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Nalini Jameela: Autobiography Of A Sex WorkerNalini Jameela lays out an interesting and powerful narration of the patriarchal oppression faced by women through her own experience as a middle class Ezhava woman who became a sex worker because of poverty. Born into a middle class family near Amballoor, Ernakulum, Nalini did not have the privilege to gain elementary education and was pulled out of school in class three.

Due to the extreme poverty caused by the loss of her mother’s job, she started working at the age of nine in a clay mine near her house. She faced sexual harassment at work multiple times. At the age of eighteen, she was thrown out of her house by her violent patriarchal father. She got married unceremoniously to a co-worker who had taken her in and lost him to cancer after the birth of her children. She was compelled to take up sex work in order to provide for her children with no support from her in-laws and conjugal family.

The Domestic Sphere – A Violent Patriarchal Sphere

Nalini’s account is a fierce presentation of the domestic sphere as violently patriarchal. At different stages of her life, she observed and reflected upon the violence that women are subjected to in the domestic sphere. Her mother’s and her own experience revealed contradictions embedded within the domestic sphere quite clearly to Nalini.

In Nalini’s family, patriarchal power rested in the hands of her father who was an ex-army man and a Communist. Her father’s association with the Communist Party led to her mother losing her job at her spinning mill. Not only did this make Nalini’s mother and ‘her’ kids economically dependent on her husband, but it also made her mother lose her confidence in questioning his authority. This taught Nalini the relevance of economic independence at an early age and also made her develop a strong sense of self-respect. Not only did she start working at the age of nine but also stood up for herself and her daughter when she lived with Koyakka (her second husband).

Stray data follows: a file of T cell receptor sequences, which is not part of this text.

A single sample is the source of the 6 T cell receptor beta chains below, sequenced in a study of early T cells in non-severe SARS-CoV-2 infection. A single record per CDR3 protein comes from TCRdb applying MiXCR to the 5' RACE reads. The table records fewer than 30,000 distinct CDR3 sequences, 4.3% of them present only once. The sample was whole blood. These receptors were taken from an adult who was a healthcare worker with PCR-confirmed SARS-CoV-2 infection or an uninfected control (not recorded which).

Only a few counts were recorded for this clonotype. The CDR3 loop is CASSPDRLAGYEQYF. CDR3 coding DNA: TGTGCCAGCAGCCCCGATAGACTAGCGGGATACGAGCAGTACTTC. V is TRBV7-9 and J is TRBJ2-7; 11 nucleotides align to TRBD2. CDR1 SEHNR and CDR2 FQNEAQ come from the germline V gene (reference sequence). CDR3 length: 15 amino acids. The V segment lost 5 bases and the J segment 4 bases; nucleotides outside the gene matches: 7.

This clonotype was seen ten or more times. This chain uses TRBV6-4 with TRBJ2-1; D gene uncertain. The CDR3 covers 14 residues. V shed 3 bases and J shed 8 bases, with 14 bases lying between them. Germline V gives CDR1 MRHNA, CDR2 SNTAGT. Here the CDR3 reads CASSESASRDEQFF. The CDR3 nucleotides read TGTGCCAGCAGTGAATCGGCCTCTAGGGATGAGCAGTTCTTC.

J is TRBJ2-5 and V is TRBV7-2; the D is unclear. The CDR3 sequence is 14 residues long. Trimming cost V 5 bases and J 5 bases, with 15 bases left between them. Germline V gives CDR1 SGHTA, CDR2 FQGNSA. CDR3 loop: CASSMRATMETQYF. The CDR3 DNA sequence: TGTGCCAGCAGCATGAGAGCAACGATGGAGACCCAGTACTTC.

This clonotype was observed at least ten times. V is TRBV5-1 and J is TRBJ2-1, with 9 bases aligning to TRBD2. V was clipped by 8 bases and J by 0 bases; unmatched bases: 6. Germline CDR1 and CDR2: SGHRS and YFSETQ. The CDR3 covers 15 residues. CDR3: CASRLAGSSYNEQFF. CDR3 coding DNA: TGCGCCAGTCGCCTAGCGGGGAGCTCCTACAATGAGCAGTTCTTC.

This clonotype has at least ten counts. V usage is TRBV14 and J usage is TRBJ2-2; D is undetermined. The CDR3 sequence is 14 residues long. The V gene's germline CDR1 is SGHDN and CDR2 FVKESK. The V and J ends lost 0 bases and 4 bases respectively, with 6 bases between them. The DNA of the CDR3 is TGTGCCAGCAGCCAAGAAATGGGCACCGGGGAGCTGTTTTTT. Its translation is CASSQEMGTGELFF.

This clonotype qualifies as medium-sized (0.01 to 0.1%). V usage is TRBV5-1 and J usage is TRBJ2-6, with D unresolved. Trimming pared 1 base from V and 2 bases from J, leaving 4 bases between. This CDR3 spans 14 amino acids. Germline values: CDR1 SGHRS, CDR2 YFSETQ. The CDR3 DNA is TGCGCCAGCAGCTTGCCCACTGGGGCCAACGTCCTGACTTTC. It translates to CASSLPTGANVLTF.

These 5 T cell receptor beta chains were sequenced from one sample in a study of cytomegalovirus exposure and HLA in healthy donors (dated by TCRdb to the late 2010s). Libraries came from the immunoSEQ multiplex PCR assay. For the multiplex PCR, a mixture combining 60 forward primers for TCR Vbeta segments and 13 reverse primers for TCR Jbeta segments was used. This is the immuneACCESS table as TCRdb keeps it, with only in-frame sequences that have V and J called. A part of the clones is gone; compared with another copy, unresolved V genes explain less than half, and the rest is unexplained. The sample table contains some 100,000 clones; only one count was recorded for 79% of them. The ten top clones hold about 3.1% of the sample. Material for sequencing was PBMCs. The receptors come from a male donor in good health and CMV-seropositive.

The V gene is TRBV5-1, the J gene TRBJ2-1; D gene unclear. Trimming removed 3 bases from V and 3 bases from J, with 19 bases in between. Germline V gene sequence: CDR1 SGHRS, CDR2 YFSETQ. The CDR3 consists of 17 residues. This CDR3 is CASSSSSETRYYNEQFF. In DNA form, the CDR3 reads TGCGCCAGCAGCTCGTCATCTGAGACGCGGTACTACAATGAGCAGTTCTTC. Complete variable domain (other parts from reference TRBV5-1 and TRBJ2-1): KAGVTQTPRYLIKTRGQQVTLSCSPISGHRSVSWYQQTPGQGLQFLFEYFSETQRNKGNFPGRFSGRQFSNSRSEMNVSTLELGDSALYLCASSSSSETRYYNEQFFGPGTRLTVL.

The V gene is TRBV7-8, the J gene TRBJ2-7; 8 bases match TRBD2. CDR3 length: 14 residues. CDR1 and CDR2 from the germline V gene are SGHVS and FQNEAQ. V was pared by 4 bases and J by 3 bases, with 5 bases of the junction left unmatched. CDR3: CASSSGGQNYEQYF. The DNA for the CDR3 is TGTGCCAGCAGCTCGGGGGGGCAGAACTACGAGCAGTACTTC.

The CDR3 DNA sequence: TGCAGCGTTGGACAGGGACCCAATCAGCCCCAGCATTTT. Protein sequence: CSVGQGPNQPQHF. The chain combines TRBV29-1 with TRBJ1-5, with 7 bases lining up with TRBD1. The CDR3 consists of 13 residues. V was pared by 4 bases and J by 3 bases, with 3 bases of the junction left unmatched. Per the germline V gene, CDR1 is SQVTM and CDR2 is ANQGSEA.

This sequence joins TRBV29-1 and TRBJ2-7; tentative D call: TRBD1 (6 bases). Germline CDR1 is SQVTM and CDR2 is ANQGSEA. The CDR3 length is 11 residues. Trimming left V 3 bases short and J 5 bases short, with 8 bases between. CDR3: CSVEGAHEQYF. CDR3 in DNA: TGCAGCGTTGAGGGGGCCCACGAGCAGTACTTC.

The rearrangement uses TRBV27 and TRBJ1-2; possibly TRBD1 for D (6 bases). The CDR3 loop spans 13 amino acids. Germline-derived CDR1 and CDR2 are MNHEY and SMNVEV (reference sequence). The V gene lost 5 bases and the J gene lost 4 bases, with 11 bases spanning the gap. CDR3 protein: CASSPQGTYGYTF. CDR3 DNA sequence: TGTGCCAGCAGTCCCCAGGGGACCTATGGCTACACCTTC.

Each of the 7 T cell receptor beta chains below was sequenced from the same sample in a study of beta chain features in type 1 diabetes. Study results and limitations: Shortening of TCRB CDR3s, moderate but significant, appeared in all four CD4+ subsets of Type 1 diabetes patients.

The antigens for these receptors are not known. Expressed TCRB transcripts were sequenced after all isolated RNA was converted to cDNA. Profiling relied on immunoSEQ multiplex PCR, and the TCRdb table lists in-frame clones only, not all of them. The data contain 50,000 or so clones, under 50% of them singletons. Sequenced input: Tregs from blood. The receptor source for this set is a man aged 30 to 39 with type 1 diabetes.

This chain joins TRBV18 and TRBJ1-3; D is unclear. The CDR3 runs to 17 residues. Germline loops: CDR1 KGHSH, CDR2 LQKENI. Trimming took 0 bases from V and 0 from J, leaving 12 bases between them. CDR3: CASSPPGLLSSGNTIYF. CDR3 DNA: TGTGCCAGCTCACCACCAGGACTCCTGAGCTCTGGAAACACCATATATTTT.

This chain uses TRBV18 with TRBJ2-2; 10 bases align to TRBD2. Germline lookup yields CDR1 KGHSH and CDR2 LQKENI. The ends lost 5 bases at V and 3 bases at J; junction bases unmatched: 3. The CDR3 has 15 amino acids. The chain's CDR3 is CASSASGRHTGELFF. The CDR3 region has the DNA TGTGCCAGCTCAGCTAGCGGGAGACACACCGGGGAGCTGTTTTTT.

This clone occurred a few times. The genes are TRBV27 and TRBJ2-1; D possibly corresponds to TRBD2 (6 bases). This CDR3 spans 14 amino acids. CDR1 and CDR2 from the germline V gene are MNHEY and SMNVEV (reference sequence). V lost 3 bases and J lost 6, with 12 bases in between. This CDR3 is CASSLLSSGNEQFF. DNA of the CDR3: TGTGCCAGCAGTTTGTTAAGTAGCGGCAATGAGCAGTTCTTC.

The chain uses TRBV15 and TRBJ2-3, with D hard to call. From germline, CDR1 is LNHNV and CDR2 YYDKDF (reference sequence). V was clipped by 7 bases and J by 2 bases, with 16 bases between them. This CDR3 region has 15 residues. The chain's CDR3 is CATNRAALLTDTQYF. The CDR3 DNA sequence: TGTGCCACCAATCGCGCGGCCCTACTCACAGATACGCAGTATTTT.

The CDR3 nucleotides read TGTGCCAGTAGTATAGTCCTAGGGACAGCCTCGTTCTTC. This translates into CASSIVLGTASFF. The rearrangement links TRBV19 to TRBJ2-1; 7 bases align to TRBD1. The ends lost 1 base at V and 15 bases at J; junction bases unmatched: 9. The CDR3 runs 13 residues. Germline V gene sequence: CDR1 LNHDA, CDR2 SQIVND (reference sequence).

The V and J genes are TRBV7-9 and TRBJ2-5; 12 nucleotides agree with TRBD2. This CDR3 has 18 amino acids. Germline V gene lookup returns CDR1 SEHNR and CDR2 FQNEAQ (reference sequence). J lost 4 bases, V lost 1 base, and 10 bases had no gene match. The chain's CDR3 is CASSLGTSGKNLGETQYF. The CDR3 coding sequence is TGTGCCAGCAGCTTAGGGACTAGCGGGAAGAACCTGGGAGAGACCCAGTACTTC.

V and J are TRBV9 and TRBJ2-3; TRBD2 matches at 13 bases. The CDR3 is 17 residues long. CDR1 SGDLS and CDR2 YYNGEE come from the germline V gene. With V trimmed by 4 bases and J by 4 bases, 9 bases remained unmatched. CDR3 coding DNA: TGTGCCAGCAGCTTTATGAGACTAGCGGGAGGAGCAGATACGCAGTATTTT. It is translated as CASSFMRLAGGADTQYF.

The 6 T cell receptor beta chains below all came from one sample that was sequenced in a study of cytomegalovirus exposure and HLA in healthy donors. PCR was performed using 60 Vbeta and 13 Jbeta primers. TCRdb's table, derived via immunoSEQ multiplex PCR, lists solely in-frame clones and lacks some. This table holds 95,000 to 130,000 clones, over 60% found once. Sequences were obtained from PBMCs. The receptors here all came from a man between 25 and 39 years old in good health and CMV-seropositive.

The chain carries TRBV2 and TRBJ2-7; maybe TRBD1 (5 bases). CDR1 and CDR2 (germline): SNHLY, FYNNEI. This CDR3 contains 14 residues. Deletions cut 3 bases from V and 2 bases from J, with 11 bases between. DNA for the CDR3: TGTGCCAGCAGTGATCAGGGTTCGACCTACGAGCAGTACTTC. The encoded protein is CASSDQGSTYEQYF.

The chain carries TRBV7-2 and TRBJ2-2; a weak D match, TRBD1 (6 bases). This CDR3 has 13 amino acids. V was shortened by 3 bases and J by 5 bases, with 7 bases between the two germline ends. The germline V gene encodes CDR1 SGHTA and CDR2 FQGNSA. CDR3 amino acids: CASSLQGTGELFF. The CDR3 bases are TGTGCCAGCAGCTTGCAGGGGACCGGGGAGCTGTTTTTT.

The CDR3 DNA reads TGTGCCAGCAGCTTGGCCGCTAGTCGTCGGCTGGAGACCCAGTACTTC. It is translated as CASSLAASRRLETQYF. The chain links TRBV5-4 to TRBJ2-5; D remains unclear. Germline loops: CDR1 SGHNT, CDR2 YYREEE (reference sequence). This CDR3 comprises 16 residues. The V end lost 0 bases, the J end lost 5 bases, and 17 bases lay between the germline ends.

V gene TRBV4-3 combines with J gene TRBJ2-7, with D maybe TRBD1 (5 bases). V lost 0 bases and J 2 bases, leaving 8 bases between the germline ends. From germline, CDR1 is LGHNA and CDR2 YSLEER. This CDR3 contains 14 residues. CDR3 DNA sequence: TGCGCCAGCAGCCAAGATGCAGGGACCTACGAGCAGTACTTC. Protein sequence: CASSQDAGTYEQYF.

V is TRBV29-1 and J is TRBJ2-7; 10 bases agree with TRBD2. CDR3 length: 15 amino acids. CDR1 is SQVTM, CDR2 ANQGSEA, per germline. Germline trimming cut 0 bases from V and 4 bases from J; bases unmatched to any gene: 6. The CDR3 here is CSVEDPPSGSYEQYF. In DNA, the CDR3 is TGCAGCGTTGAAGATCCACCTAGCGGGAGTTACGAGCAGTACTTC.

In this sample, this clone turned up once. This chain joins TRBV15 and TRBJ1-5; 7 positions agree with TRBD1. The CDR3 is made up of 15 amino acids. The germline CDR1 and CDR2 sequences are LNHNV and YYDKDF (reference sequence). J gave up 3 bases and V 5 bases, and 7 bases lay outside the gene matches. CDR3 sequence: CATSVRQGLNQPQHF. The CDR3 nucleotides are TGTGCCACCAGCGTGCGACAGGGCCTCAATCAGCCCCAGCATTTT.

Nalini’s account is a fierce presentation of the domestic sphere as violently patriarchal.

Further, Nalini stood by her brother’s decision of marrying someone of his own choice. This got thrown out of her house by her father for expressing her view, and she did not even receive any support from her brother either. In his entire life, Nalini’s father never stood up for her mother and repeatedly beat her in rage. His authority was never questioned and not so ironically, was only passed onto her brother.

Through this book, Nalini reveals the ways through which even women become invested in patriarchal ideology. For instance, Nalini’s father was influenced by his sister-in-law to abuse his wife. Further, when Nalini’s brother became the next patriarchal head of the house, his wife began to scrutinise the actions and movements of Nalini’s mother. This is not only restricted her movement but led to lack of privacy.

Nalini’s own observation and experience revealed that patriarchy makes the domestic sphere violent towards women, wherein patriarchal ideology becomes etched within the everyday lives of women. However, she tried to question male authority in her own life.